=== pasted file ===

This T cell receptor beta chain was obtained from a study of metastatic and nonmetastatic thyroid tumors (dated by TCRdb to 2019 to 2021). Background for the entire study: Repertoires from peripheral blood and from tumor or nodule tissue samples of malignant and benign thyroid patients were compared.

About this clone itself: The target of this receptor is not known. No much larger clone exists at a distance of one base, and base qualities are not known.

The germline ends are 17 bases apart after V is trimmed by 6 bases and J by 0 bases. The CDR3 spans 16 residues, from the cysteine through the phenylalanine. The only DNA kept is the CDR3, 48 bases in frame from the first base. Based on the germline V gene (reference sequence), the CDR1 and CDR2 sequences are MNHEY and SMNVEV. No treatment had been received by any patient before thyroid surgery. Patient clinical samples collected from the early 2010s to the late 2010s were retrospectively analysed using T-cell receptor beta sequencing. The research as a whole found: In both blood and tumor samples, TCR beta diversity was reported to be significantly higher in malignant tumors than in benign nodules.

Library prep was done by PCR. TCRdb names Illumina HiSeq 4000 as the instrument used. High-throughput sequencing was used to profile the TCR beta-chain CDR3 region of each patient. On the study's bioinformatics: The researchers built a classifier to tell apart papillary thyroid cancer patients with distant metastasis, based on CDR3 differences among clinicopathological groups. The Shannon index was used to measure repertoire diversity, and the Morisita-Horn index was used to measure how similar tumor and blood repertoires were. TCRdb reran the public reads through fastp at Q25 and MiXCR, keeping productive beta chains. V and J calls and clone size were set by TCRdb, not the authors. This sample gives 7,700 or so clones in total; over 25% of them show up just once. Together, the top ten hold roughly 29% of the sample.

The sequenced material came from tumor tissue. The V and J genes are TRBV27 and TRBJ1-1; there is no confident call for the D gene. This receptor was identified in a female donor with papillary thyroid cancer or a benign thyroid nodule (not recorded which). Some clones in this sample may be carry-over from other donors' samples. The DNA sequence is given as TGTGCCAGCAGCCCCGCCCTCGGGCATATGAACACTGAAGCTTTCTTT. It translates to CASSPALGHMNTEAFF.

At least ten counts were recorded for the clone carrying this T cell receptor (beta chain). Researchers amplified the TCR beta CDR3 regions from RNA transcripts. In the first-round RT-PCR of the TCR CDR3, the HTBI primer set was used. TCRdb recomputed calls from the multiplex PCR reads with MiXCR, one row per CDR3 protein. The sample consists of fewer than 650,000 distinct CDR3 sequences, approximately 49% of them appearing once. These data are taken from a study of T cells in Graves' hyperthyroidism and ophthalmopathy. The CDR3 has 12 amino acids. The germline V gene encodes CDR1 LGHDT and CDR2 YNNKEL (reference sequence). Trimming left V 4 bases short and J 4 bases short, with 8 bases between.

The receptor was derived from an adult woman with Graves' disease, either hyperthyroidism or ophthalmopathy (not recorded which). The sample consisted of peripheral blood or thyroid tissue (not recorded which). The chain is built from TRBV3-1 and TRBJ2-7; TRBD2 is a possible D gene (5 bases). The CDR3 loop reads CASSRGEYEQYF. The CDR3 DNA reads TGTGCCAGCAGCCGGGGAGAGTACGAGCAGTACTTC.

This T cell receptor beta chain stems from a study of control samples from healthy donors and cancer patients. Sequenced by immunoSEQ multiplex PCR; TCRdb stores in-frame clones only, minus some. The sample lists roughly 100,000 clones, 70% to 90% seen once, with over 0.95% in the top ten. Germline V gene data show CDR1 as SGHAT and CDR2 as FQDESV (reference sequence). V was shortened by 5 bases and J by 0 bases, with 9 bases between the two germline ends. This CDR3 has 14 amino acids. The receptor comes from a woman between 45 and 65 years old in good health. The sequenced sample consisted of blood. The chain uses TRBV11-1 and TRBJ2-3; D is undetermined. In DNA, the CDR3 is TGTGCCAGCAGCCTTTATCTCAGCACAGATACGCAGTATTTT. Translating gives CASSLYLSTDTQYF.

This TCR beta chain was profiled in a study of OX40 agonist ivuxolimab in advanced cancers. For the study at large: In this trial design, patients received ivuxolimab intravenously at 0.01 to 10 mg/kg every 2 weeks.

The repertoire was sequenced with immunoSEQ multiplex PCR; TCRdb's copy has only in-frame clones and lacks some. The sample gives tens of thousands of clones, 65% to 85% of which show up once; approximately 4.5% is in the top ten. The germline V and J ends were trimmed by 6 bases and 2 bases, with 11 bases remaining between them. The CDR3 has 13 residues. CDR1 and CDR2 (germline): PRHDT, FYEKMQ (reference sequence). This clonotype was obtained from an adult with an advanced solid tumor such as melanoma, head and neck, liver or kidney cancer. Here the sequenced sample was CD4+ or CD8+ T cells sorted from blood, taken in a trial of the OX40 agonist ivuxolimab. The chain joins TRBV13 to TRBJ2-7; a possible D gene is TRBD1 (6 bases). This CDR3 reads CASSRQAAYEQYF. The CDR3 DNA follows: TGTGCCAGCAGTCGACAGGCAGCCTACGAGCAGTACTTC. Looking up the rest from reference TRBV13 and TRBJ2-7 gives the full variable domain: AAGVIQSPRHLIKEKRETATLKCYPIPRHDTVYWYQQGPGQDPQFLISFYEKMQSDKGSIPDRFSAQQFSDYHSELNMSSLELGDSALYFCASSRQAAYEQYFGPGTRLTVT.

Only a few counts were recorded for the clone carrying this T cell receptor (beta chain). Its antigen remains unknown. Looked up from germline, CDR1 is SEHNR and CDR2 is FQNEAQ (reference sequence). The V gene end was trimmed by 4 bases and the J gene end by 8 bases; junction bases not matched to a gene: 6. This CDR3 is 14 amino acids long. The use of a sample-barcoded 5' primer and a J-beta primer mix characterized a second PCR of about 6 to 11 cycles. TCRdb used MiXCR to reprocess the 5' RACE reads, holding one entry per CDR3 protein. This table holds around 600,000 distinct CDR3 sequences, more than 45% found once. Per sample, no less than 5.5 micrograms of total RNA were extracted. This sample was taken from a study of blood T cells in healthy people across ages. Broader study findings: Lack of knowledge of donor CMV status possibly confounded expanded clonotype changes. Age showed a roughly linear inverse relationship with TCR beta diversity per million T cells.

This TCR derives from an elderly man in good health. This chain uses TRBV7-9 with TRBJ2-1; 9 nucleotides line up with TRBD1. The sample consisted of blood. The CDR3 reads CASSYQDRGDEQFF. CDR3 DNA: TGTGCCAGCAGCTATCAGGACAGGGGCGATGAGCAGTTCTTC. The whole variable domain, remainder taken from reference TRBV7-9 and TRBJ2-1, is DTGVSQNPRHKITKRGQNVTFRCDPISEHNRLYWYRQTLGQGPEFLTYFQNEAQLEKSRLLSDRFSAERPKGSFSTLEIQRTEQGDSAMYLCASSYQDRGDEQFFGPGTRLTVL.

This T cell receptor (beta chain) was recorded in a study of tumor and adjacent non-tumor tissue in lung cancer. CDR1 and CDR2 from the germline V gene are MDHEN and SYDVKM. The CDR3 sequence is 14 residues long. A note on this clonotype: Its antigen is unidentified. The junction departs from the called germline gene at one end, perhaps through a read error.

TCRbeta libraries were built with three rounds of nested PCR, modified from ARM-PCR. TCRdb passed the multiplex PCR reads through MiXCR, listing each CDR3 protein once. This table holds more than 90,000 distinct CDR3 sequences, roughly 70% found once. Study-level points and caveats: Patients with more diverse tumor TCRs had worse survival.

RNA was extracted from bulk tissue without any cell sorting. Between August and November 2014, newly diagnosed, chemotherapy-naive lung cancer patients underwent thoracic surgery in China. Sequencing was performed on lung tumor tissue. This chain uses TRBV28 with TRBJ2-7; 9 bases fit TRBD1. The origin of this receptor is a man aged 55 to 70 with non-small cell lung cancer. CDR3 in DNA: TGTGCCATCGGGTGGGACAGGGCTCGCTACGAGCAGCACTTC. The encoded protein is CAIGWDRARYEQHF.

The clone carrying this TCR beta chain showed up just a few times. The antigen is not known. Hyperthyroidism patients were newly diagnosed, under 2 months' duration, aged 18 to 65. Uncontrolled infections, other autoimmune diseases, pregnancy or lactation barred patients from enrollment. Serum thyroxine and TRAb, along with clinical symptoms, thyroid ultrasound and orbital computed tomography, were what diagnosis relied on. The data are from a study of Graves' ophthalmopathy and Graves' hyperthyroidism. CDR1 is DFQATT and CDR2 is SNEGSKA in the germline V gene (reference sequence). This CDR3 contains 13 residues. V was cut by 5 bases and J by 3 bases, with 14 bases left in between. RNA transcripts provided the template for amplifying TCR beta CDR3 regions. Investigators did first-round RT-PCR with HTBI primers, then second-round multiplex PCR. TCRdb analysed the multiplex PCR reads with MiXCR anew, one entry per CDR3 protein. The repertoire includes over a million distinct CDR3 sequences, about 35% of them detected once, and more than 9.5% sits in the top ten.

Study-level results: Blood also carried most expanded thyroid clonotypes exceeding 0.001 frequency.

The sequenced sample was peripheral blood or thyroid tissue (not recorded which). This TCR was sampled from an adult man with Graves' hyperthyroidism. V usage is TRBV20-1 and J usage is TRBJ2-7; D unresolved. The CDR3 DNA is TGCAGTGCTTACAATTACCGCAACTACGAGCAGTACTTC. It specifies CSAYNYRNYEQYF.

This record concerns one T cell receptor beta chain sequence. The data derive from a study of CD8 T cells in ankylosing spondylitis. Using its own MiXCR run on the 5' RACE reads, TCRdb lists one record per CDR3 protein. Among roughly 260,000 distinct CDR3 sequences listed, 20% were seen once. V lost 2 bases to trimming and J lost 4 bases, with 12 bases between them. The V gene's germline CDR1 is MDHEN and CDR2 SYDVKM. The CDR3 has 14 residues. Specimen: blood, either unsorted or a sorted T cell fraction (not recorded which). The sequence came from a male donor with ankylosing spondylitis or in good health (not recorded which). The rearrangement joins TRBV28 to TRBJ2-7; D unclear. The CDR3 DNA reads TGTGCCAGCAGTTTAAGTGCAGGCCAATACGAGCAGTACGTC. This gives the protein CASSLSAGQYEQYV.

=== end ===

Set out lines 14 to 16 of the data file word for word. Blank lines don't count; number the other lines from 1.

TCRbeta libraries were built with three rounds of nested PCR, modified from ARM-PCR. TCRdb passed the multiplex PCR reads through MiXCR, listing each CDR3 protein once. This table holds more than 90,000 distinct CDR3 sequences, roughly 70% found once. Study-level points and caveats: Patients with more diverse tumor TCRs had worse survival.

RNA was extracted from bulk tissue without any cell sorting. Between August and November 2014, newly diagnosed, chemotherapy-naive lung cancer patients underwent thoracic surgery in China. Sequencing was performed on lung tumor tissue. This chain uses TRBV28 with TRBJ2-7; 9 bases fit TRBD1. The origin of this receptor is a man aged 55 to 70 with non-small cell lung cancer. CDR3 in DNA: TGTGCCATCGGGTGGGACAGGGCTCGCTACGAGCAGCACTTC. The encoded protein is CAIGWDRARYEQHF.

The clone carrying this TCR beta chain showed up just a few times. The antigen is not known. Hyperthyroidism patients were newly diagnosed, under 2 months' duration, aged 18 to 65. Uncontrolled infections, other autoimmune diseases, pregnancy or lactation barred patients from enrollment. Serum thyroxine and TRAb, along with clinical symptoms, thyroid ultrasound and orbital computed tomography, were what diagnosis relied on. The data are from a study of Graves' ophthalmopathy and Graves' hyperthyroidism. CDR1 is DFQATT and CDR2 is SNEGSKA in the germline V gene (reference sequence). This CDR3 contains 13 residues. V was cut by 5 bases and J by 3 bases, with 14 bases left in between. RNA transcripts provided the template for amplifying TCR beta CDR3 regions. Investigators did first-round RT-PCR with HTBI primers, then second-round multiplex PCR. TCRdb analysed the multiplex PCR reads with MiXCR anew, one entry per CDR3 protein. The repertoire includes over a million distinct CDR3 sequences, about 35% of them detected once, and more than 9.5% sits in the top ten.